Levi Leipheimer Interview

News & Results

11/19/2004| 0 comments
by Tommy W. Murphy
Levi Leipheimer. Photo copyright Paul Sampara/Roadcycling.com.
Levi Leipheimer. Photo copyright Paul Sampara/Roadcycling.com.

Levi Leipheimer Interview

Levi recounts his Tour, the Olympics and looks ahead to 2005.

fruit for breakfast and I don?t have any problems at all.


RC:  After your injury in the Tour last year, do you feel like you?re back to 100%?


LL:  Yes, my injury in the Tour last year wasn?t anything serious, just enough to stop me from continuing in the Tour. A fractured pelvis.


RC:  How was your Olympic experience?


LL:  I really had a great time at the Olympics. It was an experience I will always remember. Being in the athlete?s village was extraordinary.


RC:  What did you think of the race and the team?


LL:  The Olympics is not the pinnacle of the sport so the race wasn?t like the Tour but it was special, that?s for sure. Our team worked very well together, we supported each other well and aimed for the best result possible for the team.



RC:  There?s been a lot going on in the world of racing this year. What do you think about all of the changes and the new ProTour?


LL:  I think the ProTour can be a very good change. Our schedule as it is now is too long with too many races and that devalues the sport. Hopefully the ProTour will bring fresh air into cycling.


RC:  Are there any particular races beside the Tour de France that you consider a major objective for next year?


LL:  The Tour is the main objective for me. It is the race where I can use my strengths and abilities. I?m not a rider for the classics or for the early season. Depending on how the Tour goes, it will affect my other goals such as the Vuelta or shorter stage races.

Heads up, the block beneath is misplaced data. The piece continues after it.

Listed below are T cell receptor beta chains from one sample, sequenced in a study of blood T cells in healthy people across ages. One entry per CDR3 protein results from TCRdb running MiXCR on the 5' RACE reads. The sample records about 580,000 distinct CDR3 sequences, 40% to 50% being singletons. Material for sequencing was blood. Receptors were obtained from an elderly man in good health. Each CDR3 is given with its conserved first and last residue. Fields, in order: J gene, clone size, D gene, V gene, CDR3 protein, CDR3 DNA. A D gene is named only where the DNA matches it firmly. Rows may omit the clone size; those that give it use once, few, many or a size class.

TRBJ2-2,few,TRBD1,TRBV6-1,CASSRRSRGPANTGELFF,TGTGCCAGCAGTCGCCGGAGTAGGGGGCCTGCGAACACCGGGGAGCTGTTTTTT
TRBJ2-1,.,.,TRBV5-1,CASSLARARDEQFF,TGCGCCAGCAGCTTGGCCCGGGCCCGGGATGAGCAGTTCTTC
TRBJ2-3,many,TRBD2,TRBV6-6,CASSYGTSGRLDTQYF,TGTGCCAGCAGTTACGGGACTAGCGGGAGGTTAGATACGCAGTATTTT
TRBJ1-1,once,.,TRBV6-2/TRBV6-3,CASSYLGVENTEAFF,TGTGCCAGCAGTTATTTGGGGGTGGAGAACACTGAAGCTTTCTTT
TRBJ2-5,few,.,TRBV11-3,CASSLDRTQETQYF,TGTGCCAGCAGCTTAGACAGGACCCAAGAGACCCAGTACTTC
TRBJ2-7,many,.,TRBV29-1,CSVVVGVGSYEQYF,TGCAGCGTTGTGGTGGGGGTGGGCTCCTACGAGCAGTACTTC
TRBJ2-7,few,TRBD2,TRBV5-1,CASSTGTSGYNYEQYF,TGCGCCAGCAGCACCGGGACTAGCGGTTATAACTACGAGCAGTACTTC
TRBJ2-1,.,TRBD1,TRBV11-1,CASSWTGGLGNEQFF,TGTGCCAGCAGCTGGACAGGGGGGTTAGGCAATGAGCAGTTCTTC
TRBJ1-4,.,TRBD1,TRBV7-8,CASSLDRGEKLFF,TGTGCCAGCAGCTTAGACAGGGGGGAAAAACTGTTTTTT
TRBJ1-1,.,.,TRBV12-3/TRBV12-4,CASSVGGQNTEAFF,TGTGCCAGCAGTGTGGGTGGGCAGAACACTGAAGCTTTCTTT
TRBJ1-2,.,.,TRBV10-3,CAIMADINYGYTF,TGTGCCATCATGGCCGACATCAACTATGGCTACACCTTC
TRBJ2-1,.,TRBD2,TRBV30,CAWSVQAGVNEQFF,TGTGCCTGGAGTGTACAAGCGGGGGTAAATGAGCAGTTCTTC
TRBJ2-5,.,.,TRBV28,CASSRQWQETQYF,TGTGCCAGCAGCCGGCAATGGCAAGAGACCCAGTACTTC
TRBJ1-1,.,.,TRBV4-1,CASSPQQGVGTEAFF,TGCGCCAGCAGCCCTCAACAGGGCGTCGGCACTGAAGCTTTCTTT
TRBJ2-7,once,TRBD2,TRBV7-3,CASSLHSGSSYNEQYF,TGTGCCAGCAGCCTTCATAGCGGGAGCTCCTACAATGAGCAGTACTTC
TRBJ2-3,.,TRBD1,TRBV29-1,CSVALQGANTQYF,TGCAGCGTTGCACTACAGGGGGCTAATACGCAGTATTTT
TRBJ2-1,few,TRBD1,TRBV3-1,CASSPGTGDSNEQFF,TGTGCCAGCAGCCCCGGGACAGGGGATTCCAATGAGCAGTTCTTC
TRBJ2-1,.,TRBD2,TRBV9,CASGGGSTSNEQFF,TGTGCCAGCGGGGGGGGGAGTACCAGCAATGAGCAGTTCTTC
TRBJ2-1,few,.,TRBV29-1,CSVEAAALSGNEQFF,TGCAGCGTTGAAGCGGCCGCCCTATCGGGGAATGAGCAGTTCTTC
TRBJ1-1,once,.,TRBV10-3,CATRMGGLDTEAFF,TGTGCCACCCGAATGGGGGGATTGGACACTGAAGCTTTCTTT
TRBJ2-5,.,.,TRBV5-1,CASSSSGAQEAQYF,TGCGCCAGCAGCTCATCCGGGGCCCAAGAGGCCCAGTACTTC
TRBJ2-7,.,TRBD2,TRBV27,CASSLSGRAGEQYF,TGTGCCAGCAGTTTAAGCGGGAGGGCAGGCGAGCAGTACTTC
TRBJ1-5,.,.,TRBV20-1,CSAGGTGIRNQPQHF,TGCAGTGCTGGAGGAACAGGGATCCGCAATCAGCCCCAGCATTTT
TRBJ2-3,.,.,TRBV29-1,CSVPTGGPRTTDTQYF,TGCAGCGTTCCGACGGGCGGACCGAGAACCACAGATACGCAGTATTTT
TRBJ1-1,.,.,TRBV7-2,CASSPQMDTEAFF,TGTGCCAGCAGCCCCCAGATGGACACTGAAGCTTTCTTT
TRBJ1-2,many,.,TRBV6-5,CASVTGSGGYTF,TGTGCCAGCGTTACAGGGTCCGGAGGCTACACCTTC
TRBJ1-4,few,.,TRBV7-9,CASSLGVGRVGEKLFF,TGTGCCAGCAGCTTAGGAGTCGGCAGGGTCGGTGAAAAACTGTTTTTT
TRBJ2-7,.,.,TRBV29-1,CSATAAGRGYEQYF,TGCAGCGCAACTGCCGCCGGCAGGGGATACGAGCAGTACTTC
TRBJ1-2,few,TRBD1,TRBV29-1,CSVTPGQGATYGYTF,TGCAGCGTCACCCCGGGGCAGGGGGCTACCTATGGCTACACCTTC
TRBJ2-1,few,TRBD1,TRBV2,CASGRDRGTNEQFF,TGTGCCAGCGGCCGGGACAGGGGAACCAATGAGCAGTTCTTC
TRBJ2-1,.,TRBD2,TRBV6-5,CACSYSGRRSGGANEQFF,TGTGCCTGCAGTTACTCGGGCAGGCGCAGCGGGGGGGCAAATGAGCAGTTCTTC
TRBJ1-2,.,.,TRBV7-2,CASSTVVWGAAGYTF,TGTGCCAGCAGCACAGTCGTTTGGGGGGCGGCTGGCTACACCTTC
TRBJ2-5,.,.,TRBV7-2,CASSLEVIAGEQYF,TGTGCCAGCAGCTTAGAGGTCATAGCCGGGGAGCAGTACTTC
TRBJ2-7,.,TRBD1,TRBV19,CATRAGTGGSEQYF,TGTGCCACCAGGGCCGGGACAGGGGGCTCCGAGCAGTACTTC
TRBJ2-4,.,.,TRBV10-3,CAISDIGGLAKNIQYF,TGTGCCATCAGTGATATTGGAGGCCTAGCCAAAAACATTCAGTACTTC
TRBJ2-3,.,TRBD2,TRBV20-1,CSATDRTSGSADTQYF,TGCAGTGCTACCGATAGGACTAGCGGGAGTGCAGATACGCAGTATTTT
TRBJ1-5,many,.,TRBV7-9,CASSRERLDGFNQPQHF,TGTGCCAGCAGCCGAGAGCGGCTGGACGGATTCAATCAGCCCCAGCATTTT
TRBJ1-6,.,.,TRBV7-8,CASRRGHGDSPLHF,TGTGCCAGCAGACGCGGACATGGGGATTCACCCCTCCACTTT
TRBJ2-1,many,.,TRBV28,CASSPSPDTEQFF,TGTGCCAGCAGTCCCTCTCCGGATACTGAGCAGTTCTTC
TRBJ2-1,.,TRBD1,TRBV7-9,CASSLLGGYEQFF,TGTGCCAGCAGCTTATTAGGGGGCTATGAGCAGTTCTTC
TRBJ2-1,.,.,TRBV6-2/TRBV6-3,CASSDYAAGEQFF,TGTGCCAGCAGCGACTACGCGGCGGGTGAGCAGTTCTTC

RC:  If we see the UCI ProTour and the Organizations of the Grand Tours come together, will there be a chance of you doubling-up on Grand Tours?


LL:  It really depends on how the Tour goes for me.


RC:  What are your thoughts on the 2005 Tour de France route? It should prove to be a very competitive course with the decreased individual time trial miles and fewer mountain top finishes.


LL:  The longer TT on the first day will affect the race, putting more pressure on the favorites for the overall from the beginning of the race. The main thing is that the riders make the race, not the route. It will be as difficult as ever and the best rider will win.


RC:  Looking at the 2005 route, many are speculating that the race will come down to the strongest teams with a big focus on the team time trial. Last year, Gerolsteiner lost a considerable amount of time in the TTT. Where do you see the team looking for help in improving their performance?


LL:  I was shocked to see Gerolsteiner lose as much as they did in 2004. I think they had problems because they are normally


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